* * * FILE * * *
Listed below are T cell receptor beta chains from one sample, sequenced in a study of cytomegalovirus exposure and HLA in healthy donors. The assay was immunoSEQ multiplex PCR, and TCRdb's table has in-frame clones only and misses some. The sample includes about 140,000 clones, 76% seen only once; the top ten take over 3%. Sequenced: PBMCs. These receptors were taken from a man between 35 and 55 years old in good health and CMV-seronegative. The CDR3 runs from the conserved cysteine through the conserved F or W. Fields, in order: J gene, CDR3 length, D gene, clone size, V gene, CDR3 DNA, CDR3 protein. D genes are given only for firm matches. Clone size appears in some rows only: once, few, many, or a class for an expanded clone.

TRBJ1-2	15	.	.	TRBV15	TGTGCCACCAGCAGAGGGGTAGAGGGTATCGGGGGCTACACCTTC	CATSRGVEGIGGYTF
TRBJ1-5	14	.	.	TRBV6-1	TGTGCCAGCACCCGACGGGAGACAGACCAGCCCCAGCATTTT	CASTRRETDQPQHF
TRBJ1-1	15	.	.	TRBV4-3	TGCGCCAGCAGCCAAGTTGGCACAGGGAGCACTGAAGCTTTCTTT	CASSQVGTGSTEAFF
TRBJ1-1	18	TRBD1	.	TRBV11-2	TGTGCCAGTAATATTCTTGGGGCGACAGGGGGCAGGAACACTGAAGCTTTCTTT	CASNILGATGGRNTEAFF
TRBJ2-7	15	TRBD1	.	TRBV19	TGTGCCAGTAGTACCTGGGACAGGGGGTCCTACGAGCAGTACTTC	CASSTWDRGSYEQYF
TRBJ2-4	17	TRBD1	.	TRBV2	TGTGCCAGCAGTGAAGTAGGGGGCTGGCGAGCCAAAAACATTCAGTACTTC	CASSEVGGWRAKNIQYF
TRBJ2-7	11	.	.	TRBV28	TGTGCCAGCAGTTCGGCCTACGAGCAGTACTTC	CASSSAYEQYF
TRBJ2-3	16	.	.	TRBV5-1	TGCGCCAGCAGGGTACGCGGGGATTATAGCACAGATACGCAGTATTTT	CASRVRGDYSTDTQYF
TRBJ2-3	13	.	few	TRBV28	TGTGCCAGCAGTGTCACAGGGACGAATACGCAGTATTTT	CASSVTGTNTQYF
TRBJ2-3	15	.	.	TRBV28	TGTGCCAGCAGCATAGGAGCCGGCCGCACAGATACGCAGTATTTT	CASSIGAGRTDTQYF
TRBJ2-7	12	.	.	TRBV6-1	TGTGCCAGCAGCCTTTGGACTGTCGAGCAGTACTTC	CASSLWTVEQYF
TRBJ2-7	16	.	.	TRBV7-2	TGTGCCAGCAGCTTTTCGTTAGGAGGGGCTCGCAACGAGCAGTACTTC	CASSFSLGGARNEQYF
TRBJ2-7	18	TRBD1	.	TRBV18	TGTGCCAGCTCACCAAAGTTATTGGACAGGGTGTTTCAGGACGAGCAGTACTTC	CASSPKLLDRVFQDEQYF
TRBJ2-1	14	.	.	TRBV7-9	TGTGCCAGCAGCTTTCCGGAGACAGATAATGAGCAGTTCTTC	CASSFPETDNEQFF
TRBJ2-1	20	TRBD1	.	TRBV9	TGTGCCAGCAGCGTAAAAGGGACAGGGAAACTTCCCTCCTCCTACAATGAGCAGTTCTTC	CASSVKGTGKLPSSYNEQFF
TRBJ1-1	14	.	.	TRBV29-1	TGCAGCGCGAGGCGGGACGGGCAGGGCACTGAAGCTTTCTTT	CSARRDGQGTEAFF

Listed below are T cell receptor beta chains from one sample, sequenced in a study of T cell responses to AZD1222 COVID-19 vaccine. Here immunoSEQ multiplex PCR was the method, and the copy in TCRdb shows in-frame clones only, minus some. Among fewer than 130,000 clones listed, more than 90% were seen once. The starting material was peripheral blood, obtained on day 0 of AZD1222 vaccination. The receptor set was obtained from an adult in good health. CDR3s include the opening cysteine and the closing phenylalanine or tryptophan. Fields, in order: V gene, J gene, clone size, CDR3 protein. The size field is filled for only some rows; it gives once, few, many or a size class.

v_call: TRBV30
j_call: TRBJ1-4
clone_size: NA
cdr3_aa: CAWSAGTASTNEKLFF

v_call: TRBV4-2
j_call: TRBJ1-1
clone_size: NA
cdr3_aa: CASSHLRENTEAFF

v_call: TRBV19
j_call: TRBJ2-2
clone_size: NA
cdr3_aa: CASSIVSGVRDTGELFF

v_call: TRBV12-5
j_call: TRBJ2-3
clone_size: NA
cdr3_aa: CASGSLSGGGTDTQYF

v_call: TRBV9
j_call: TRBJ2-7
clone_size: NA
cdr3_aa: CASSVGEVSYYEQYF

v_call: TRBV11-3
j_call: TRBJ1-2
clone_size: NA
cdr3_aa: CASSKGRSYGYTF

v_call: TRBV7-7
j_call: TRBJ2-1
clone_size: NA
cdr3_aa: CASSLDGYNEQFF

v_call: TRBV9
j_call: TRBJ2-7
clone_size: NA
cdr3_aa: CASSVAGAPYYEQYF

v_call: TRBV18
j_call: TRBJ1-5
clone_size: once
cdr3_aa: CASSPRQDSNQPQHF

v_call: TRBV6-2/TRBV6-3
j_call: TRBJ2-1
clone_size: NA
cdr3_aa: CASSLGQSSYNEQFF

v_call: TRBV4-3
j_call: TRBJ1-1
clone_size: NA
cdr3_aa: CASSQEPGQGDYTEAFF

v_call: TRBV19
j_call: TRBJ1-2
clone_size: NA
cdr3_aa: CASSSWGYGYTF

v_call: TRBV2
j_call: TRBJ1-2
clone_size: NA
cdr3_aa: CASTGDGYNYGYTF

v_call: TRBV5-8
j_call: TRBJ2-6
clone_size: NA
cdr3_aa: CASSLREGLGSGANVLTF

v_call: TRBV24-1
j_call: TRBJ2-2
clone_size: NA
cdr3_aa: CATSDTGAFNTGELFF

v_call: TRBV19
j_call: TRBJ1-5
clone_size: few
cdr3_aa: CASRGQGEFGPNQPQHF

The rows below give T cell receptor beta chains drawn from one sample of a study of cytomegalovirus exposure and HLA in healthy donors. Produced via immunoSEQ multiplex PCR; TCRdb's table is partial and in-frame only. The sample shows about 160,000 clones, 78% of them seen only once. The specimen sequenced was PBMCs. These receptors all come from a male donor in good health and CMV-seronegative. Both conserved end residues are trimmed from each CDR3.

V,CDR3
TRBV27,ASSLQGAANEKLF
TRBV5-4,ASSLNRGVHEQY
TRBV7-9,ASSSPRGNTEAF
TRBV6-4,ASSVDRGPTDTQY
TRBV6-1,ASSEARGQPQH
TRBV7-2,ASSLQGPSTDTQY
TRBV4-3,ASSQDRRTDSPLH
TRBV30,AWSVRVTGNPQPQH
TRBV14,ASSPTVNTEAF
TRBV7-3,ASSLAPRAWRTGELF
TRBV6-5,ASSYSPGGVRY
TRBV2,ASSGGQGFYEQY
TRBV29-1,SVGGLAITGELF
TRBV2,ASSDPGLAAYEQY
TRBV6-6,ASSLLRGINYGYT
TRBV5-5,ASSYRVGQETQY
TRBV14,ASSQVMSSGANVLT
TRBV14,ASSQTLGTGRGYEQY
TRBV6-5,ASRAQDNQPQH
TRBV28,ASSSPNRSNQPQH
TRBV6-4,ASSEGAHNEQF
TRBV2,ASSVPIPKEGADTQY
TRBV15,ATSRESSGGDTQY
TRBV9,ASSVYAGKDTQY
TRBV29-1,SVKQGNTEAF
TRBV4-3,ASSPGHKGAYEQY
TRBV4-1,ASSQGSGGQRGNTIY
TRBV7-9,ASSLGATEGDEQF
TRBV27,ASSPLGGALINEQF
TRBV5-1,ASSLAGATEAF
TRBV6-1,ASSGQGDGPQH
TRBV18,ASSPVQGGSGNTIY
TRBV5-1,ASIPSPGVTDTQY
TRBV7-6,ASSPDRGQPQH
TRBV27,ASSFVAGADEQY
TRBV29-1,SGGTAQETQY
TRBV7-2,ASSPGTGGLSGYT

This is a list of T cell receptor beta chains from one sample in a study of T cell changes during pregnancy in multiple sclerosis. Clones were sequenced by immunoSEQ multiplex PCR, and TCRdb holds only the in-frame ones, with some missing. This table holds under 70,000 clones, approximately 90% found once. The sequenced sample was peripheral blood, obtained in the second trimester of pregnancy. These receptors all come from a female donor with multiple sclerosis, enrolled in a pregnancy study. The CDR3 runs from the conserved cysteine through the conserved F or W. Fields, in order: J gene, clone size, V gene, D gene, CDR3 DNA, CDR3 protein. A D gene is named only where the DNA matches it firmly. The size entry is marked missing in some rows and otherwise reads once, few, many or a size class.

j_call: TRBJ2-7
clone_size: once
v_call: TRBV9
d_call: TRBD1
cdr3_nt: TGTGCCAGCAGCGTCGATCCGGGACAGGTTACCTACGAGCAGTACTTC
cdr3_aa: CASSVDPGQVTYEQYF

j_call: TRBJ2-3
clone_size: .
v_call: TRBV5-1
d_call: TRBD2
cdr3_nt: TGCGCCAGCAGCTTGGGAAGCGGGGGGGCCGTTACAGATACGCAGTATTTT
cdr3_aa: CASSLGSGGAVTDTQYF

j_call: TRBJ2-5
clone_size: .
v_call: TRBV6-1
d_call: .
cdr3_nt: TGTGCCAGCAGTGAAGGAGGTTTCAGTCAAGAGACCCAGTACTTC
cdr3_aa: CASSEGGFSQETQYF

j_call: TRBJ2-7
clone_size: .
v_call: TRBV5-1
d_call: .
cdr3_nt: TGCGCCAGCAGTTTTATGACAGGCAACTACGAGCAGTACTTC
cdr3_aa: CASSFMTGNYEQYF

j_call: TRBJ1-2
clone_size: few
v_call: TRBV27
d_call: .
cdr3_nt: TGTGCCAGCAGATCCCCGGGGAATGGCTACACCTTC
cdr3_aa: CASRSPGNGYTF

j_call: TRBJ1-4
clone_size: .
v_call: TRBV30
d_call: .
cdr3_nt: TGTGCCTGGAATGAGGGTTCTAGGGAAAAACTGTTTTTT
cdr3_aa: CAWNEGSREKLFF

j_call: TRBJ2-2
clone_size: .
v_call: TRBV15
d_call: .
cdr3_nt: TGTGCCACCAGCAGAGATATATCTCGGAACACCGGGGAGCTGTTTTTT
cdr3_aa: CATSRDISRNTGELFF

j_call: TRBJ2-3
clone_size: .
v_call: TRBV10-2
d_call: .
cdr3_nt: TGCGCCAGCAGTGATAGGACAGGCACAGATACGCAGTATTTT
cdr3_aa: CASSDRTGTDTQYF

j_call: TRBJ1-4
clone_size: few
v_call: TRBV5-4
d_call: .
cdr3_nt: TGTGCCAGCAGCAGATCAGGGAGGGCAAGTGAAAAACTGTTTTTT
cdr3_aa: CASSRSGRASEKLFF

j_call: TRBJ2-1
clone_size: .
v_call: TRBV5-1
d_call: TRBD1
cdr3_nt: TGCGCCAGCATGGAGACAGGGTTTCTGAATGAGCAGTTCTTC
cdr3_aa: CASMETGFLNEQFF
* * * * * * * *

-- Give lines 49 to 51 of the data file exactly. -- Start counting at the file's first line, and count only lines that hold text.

clone_size: NA
cdr3_aa: CASSVAGAPYYEQYF

v_call: TRBV18